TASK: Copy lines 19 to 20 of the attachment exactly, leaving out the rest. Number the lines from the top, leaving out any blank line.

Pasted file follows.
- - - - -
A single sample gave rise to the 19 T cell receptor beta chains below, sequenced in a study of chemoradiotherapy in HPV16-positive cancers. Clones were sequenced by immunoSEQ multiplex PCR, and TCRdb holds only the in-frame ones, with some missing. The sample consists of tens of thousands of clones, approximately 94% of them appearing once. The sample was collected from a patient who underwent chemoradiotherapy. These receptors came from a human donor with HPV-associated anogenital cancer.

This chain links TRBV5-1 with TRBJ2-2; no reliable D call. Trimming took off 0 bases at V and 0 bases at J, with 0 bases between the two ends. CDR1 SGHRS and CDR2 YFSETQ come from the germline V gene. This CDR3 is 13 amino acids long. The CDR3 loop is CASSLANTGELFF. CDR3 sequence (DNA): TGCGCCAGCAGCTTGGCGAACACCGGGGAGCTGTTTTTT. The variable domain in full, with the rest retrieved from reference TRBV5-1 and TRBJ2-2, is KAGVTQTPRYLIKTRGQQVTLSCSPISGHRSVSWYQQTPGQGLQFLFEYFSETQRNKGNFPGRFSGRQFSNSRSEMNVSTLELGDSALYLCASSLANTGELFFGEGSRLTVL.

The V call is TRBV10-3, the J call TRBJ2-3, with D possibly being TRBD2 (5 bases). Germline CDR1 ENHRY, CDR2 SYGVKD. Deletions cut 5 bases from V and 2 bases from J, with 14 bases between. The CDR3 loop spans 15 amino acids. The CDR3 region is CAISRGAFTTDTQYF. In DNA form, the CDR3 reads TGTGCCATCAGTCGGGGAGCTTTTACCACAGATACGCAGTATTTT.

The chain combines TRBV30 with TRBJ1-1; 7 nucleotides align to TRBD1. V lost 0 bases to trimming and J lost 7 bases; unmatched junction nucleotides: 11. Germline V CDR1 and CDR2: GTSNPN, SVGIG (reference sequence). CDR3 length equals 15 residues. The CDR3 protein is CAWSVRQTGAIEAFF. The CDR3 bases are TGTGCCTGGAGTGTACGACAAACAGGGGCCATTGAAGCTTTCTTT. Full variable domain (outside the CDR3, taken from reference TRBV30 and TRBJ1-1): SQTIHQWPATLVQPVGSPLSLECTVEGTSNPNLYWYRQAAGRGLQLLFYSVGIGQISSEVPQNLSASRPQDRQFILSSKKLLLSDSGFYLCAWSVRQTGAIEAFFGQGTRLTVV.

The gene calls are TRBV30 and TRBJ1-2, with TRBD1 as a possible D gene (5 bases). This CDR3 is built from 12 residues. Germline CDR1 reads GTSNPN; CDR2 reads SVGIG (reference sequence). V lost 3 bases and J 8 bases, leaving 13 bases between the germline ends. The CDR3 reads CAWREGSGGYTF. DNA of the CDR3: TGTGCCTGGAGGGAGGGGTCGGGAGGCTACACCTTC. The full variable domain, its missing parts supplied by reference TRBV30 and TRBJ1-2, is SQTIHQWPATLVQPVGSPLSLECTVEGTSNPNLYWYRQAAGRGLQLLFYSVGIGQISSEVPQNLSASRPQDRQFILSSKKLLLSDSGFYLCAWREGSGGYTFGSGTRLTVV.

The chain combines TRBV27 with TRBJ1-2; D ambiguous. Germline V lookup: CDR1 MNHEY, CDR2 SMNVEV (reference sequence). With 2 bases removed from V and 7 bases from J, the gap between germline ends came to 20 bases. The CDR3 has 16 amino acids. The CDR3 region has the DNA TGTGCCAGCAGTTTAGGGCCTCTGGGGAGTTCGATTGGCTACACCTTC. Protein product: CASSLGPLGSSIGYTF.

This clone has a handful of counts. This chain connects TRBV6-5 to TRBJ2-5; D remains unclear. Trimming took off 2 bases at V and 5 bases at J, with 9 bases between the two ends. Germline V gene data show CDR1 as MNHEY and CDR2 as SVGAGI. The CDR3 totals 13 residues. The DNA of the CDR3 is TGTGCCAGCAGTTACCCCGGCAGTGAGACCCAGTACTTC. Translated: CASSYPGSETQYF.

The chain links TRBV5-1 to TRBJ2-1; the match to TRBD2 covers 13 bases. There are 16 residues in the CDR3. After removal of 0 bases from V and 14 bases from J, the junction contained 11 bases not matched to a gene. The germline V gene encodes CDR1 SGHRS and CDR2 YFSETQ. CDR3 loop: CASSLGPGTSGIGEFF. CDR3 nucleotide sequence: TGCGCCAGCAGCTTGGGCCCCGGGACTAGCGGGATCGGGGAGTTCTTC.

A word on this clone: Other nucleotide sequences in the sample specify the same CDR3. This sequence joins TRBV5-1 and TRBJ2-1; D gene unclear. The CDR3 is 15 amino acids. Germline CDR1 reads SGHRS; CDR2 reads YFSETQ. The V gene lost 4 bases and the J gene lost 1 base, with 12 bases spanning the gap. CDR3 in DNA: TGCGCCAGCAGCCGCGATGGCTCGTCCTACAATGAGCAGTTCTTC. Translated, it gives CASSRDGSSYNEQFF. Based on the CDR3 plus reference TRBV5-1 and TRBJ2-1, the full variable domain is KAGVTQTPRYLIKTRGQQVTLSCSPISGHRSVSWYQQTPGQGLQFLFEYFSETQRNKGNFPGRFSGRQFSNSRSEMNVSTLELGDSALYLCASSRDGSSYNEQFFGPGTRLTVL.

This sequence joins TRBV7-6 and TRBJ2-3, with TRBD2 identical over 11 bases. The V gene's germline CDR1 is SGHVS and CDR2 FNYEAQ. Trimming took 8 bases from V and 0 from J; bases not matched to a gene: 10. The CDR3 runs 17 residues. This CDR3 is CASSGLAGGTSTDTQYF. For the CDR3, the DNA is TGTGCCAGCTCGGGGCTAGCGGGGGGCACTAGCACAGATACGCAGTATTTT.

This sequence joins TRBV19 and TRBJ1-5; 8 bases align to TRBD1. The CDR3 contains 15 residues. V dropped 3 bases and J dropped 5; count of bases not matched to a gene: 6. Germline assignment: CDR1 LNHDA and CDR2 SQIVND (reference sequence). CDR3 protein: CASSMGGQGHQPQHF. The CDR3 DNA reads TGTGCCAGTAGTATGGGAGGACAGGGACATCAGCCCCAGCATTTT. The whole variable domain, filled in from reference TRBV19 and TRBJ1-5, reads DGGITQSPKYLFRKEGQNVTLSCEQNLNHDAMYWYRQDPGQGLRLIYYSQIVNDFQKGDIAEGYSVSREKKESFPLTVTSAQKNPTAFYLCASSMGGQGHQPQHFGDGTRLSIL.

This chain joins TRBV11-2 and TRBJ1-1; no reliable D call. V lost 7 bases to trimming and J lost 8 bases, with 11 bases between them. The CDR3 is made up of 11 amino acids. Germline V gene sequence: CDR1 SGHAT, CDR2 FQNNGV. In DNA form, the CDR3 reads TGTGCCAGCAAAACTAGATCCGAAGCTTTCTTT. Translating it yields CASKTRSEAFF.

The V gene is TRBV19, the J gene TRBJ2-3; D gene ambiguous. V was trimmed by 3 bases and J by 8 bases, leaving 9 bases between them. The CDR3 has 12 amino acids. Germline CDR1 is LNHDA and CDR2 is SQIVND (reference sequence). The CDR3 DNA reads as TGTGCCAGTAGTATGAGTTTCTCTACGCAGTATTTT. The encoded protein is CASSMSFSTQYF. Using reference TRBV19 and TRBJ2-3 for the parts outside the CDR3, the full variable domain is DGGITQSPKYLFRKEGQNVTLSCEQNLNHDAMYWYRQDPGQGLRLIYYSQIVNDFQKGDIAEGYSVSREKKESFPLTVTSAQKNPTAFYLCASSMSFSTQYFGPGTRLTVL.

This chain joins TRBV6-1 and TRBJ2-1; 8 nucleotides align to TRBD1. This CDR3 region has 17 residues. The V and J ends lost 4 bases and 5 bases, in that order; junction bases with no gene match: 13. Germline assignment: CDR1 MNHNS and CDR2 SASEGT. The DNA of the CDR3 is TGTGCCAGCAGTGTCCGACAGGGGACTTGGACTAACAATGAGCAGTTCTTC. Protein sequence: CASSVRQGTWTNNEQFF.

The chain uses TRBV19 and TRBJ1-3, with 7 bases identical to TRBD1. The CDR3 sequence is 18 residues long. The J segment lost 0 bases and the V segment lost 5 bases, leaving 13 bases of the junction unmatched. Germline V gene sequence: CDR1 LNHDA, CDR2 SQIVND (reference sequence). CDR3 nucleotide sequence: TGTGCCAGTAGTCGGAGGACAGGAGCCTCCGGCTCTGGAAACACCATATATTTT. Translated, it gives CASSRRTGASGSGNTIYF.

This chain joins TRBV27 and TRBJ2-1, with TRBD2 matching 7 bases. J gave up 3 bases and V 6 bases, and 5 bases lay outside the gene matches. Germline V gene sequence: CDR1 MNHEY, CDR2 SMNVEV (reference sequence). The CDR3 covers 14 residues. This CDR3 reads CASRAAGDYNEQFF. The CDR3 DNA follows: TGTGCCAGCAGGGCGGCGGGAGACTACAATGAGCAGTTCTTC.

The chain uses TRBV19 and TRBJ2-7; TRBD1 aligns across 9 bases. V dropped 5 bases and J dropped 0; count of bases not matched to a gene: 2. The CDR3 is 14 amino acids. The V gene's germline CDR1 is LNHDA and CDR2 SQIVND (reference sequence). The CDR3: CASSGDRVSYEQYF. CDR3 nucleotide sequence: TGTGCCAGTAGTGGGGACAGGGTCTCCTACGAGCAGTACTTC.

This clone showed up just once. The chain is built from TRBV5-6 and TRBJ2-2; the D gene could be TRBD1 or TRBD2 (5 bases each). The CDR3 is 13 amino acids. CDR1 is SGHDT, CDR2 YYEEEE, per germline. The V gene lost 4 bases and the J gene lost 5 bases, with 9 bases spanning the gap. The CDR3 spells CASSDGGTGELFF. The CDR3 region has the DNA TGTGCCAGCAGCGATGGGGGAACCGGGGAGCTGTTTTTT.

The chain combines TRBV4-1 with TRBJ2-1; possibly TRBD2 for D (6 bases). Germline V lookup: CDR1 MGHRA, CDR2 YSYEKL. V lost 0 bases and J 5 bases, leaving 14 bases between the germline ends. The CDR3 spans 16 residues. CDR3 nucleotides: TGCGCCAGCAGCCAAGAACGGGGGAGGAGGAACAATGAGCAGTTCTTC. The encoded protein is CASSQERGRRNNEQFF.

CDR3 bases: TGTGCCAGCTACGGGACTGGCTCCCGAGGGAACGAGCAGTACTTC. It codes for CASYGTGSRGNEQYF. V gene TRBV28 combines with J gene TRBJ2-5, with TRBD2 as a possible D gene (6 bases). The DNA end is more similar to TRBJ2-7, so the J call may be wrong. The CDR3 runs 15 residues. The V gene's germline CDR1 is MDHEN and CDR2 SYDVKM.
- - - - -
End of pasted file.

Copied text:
The chain combines TRBV4-1 with TRBJ2-1; possibly TRBD2 for D (6 bases). Germline V lookup: CDR1 MGHRA, CDR2 YSYEKL. V lost 0 bases and J 5 bases, leaving 14 bases between the germline ends. The CDR3 spans 16 residues. CDR3 nucleotides: TGCGCCAGCAGCCAAGAACGGGGGAGGAGGAACAATGAGCAGTTCTTC. The encoded protein is CASSQERGRRNNEQFF.

CDR3 bases: TGTGCCAGCTACGGGACTGGCTCCCGAGGGAACGAGCAGTACTTC. It codes for CASYGTGSRGNEQYF. V gene TRBV28 combines with J gene TRBJ2-5, with TRBD2 as a possible D gene (6 bases). The DNA end is more similar to TRBJ2-7, so the J call may be wrong. The CDR3 runs 15 residues. The V gene's germline CDR1 is MDHEN and CDR2 SYDVKM.